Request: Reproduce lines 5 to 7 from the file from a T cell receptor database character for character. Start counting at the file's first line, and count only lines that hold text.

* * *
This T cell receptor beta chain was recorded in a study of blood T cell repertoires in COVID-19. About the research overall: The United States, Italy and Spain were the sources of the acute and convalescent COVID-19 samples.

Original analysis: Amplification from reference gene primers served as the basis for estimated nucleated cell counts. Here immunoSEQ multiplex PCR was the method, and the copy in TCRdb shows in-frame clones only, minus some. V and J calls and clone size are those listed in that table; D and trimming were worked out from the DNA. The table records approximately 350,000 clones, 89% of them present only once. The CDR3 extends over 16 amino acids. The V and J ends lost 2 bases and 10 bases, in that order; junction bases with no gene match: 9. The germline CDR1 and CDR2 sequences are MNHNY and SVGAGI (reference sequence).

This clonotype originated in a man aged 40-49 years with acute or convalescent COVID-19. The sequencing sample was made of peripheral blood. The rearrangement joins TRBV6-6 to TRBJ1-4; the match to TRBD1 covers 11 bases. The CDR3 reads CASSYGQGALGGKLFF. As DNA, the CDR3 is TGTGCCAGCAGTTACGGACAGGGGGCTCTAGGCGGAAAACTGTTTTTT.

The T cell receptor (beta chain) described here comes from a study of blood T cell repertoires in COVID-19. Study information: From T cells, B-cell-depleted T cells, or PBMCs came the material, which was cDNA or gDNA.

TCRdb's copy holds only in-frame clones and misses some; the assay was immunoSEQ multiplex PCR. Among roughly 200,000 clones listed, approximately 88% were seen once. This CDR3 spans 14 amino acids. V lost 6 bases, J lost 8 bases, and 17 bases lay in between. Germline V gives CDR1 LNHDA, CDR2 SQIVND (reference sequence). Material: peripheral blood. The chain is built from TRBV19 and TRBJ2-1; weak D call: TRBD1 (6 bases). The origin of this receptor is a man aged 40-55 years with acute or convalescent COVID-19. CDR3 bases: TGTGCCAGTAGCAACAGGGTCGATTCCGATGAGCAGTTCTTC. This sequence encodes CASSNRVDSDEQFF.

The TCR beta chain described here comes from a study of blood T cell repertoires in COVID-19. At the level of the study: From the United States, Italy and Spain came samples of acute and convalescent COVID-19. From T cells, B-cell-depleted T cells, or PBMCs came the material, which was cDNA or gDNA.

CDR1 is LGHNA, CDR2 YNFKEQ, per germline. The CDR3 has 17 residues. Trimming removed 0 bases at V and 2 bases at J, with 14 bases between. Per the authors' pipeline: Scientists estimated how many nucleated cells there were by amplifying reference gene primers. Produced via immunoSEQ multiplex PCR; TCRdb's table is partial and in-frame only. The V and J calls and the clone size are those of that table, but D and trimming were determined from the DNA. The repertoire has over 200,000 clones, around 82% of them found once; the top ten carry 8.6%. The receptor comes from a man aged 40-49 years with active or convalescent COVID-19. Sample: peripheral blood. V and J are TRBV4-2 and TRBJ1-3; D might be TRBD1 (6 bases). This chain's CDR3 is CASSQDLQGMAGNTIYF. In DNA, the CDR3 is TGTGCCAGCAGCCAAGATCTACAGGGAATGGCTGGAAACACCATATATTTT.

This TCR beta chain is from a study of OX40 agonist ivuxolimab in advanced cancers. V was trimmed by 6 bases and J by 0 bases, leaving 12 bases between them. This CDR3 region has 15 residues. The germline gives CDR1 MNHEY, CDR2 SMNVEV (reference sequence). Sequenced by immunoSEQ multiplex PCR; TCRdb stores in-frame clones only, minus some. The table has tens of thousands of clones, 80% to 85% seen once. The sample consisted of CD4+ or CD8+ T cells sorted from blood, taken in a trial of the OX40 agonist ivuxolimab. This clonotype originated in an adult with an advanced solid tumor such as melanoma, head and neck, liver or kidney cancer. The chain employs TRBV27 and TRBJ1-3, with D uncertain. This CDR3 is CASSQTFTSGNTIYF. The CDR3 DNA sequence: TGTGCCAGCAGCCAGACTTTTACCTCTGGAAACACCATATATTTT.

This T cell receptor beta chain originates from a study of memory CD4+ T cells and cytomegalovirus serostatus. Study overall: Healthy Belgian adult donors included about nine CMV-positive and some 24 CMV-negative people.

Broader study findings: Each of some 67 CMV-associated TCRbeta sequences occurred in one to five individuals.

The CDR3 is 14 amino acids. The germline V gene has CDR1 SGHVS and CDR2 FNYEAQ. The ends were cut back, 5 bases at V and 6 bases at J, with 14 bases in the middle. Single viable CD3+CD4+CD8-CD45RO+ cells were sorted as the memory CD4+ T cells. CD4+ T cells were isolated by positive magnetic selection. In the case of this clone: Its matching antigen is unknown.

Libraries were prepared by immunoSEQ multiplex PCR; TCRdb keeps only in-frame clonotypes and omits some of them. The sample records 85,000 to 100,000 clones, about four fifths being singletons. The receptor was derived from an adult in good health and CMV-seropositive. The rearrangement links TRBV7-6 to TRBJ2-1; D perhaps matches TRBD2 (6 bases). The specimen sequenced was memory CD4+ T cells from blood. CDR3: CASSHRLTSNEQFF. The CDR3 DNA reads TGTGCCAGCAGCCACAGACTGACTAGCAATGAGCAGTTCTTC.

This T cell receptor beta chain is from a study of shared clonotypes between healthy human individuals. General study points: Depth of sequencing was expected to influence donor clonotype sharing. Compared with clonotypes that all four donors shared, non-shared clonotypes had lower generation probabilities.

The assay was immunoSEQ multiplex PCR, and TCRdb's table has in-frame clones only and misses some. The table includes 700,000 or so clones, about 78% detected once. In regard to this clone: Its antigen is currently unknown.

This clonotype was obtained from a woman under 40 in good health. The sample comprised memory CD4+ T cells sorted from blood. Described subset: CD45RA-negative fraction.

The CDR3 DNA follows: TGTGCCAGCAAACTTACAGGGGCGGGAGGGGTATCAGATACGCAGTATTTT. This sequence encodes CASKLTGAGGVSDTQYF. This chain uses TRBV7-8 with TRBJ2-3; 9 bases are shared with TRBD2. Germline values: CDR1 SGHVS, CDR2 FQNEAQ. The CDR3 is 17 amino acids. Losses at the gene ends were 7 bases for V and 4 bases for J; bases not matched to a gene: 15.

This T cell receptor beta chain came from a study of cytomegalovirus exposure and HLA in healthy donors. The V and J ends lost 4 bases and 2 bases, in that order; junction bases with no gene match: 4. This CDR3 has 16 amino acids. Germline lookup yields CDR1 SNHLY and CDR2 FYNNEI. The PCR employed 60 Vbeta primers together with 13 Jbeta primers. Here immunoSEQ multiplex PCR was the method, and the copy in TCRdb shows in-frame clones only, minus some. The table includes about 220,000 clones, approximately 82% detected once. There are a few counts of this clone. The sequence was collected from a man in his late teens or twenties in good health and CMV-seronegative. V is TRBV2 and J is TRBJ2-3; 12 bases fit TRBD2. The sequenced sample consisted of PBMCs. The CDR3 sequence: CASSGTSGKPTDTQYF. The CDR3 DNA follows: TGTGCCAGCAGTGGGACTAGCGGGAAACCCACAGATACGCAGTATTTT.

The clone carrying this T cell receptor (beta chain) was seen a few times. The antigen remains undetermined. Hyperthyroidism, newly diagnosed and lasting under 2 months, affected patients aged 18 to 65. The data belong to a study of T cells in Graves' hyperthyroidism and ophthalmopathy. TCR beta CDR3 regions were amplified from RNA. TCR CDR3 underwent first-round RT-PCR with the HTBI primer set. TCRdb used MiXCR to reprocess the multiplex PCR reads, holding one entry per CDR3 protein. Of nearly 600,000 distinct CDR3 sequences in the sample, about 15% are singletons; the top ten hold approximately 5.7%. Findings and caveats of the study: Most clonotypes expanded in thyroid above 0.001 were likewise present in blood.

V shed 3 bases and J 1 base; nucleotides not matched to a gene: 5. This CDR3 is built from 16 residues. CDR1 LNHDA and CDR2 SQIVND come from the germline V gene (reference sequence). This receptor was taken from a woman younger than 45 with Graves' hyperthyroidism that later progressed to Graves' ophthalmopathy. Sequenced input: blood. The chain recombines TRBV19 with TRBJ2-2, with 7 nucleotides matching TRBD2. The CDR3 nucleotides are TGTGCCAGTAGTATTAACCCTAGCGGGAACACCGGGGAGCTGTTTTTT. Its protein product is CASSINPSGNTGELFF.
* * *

TCRdb's copy holds only in-frame clones and misses some; the assay was immunoSEQ multiplex PCR. Among roughly 200,000 clones listed, approximately 88% were seen once. This CDR3 spans 14 amino acids. V lost 6 bases, J lost 8 bases, and 17 bases lay in between. Germline V gives CDR1 LNHDA, CDR2 SQIVND (reference sequence). Material: peripheral blood. The chain is built from TRBV19 and TRBJ2-1; weak D call: TRBD1 (6 bases). The origin of this receptor is a man aged 40-55 years with acute or convalescent COVID-19. CDR3 bases: TGTGCCAGTAGCAACAGGGTCGATTCCGATGAGCAGTTCTTC. This sequence encodes CASSNRVDSDEQFF.

The TCR beta chain described here comes from a study of blood T cell repertoires in COVID-19. At the level of the study: From the United States, Italy and Spain came samples of acute and convalescent COVID-19. From T cells, B-cell-depleted T cells, or PBMCs came the material, which was cDNA or gDNA.

CDR1 is LGHNA, CDR2 YNFKEQ, per germline. The CDR3 has 17 residues. Trimming removed 0 bases at V and 2 bases at J, with 14 bases between. Per the authors' pipeline: Scientists estimated how many nucleated cells there were by amplifying reference gene primers. Produced via immunoSEQ multiplex PCR; TCRdb's table is partial and in-frame only. The V and J calls and the clone size are those of that table, but D and trimming were determined from the DNA. The repertoire has over 200,000 clones, around 82% of them found once; the top ten carry 8.6%. The receptor comes from a man aged 40-49 years with active or convalescent COVID-19. Sample: peripheral blood. V and J are TRBV4-2 and TRBJ1-3; D might be TRBD1 (6 bases). This chain's CDR3 is CASSQDLQGMAGNTIYF. In DNA, the CDR3 is TGTGCCAGCAGCCAAGATCTACAGGGAATGGCTGGAAACACCATATATTTT.